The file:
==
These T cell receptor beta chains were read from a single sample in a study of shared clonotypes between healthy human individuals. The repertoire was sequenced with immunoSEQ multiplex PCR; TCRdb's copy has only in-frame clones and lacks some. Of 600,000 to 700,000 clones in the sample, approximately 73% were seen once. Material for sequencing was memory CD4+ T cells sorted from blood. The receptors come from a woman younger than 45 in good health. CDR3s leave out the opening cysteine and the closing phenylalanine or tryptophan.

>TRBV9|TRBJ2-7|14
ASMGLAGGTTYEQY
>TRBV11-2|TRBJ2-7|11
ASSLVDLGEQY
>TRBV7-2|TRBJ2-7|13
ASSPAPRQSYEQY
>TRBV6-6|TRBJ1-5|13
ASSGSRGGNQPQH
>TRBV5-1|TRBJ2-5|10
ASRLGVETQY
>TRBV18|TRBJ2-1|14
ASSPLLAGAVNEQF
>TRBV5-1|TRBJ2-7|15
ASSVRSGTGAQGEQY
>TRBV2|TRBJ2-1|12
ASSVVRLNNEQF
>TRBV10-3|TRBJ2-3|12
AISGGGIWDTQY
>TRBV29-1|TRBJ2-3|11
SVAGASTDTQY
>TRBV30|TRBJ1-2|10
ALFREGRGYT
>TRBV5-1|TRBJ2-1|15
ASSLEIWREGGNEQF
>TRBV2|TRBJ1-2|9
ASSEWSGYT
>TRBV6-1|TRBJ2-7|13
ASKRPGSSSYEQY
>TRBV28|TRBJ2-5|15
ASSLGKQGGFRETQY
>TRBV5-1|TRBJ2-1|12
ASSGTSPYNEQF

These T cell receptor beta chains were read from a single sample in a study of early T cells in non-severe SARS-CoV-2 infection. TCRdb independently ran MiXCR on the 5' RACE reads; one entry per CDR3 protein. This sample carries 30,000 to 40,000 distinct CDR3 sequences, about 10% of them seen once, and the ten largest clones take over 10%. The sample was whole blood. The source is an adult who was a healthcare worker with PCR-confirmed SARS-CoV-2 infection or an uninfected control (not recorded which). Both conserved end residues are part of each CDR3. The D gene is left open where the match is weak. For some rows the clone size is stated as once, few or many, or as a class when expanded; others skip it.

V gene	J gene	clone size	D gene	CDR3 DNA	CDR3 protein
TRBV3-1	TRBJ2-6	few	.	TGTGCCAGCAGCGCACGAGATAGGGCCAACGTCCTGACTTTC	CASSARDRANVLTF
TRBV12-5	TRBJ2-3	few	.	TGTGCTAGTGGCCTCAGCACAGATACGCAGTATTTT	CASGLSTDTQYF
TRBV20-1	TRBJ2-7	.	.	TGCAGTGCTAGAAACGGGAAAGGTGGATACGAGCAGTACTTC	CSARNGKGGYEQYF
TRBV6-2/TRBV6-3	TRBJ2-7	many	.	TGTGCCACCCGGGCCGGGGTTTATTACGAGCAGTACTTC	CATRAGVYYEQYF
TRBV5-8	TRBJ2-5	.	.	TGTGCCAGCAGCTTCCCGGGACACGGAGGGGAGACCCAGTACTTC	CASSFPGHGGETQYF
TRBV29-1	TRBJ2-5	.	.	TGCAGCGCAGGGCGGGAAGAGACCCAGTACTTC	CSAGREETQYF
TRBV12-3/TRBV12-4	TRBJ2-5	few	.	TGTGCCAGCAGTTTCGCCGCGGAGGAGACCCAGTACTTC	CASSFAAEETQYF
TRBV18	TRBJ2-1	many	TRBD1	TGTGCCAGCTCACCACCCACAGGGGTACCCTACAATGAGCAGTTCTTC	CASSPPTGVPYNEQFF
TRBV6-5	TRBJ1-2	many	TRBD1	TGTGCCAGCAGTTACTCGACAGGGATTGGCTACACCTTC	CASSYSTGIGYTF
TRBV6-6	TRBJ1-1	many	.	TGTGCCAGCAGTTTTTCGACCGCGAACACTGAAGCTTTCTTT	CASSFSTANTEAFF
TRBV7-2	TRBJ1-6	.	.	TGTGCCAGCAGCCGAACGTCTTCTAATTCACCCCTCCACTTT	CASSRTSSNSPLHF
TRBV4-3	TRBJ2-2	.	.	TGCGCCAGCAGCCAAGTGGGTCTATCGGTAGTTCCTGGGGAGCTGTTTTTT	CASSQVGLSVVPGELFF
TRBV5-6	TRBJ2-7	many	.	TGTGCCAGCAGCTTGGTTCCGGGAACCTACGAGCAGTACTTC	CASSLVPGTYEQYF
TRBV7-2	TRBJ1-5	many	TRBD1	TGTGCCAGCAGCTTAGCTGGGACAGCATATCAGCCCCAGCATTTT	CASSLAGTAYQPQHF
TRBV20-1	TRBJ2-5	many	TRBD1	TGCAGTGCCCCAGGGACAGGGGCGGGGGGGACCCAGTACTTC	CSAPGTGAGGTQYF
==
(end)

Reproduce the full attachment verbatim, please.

These T cell receptor beta chains were read from a single sample in a study of shared clonotypes between healthy human individuals. The repertoire was sequenced with immunoSEQ multiplex PCR; TCRdb's copy has only in-frame clones and lacks some. Of 600,000 to 700,000 clones in the sample, approximately 73% were seen once. Material for sequencing was memory CD4+ T cells sorted from blood. The receptors come from a woman younger than 45 in good health. CDR3s leave out the opening cysteine and the closing phenylalanine or tryptophan.

>TRBV9|TRBJ2-7|14
ASMGLAGGTTYEQY
>TRBV11-2|TRBJ2-7|11
ASSLVDLGEQY
>TRBV7-2|TRBJ2-7|13
ASSPAPRQSYEQY
>TRBV6-6|TRBJ1-5|13
ASSGSRGGNQPQH
>TRBV5-1|TRBJ2-5|10
ASRLGVETQY
>TRBV18|TRBJ2-1|14
ASSPLLAGAVNEQF
>TRBV5-1|TRBJ2-7|15
ASSVRSGTGAQGEQY
>TRBV2|TRBJ2-1|12
ASSVVRLNNEQF
>TRBV10-3|TRBJ2-3|12
AISGGGIWDTQY
>TRBV29-1|TRBJ2-3|11
SVAGASTDTQY
>TRBV30|TRBJ1-2|10
ALFREGRGYT
>TRBV5-1|TRBJ2-1|15
ASSLEIWREGGNEQF
>TRBV2|TRBJ1-2|9
ASSEWSGYT
>TRBV6-1|TRBJ2-7|13
ASKRPGSSSYEQY
>TRBV28|TRBJ2-5|15
ASSLGKQGGFRETQY
>TRBV5-1|TRBJ2-1|12
ASSGTSPYNEQF

These T cell receptor beta chains were read from a single sample in a study of early T cells in non-severe SARS-CoV-2 infection. TCRdb independently ran MiXCR on the 5' RACE reads; one entry per CDR3 protein. This sample carries 30,000 to 40,000 distinct CDR3 sequences, about 10% of them seen once, and the ten largest clones take over 10%. The sample was whole blood. The source is an adult who was a healthcare worker with PCR-confirmed SARS-CoV-2 infection or an uninfected control (not recorded which). Both conserved end residues are part of each CDR3. The D gene is left open where the match is weak. For some rows the clone size is stated as once, few or many, or as a class when expanded; others skip it.

V gene	J gene	clone size	D gene	CDR3 DNA	CDR3 protein
TRBV3-1	TRBJ2-6	few	.	TGTGCCAGCAGCGCACGAGATAGGGCCAACGTCCTGACTTTC	CASSARDRANVLTF
TRBV12-5	TRBJ2-3	few	.	TGTGCTAGTGGCCTCAGCACAGATACGCAGTATTTT	CASGLSTDTQYF
TRBV20-1	TRBJ2-7	.	.	TGCAGTGCTAGAAACGGGAAAGGTGGATACGAGCAGTACTTC	CSARNGKGGYEQYF
TRBV6-2/TRBV6-3	TRBJ2-7	many	.	TGTGCCACCCGGGCCGGGGTTTATTACGAGCAGTACTTC	CATRAGVYYEQYF
TRBV5-8	TRBJ2-5	.	.	TGTGCCAGCAGCTTCCCGGGACACGGAGGGGAGACCCAGTACTTC	CASSFPGHGGETQYF
TRBV29-1	TRBJ2-5	.	.	TGCAGCGCAGGGCGGGAAGAGACCCAGTACTTC	CSAGREETQYF
TRBV12-3/TRBV12-4	TRBJ2-5	few	.	TGTGCCAGCAGTTTCGCCGCGGAGGAGACCCAGTACTTC	CASSFAAEETQYF
TRBV18	TRBJ2-1	many	TRBD1	TGTGCCAGCTCACCACCCACAGGGGTACCCTACAATGAGCAGTTCTTC	CASSPPTGVPYNEQFF
TRBV6-5	TRBJ1-2	many	TRBD1	TGTGCCAGCAGTTACTCGACAGGGATTGGCTACACCTTC	CASSYSTGIGYTF
TRBV6-6	TRBJ1-1	many	.	TGTGCCAGCAGTTTTTCGACCGCGAACACTGAAGCTTTCTTT	CASSFSTANTEAFF
TRBV7-2	TRBJ1-6	.	.	TGTGCCAGCAGCCGAACGTCTTCTAATTCACCCCTCCACTTT	CASSRTSSNSPLHF
TRBV4-3	TRBJ2-2	.	.	TGCGCCAGCAGCCAAGTGGGTCTATCGGTAGTTCCTGGGGAGCTGTTTTTT	CASSQVGLSVVPGELFF
TRBV5-6	TRBJ2-7	many	.	TGTGCCAGCAGCTTGGTTCCGGGAACCTACGAGCAGTACTTC	CASSLVPGTYEQYF
TRBV7-2	TRBJ1-5	many	TRBD1	TGTGCCAGCAGCTTAGCTGGGACAGCATATCAGCCCCAGCATTTT	CASSLAGTAYQPQHF
TRBV20-1	TRBJ2-5	many	TRBD1	TGCAGTGCCCCAGGGACAGGGGCGGGGGGGACCCAGTACTTC	CSAPGTGAGGTQYF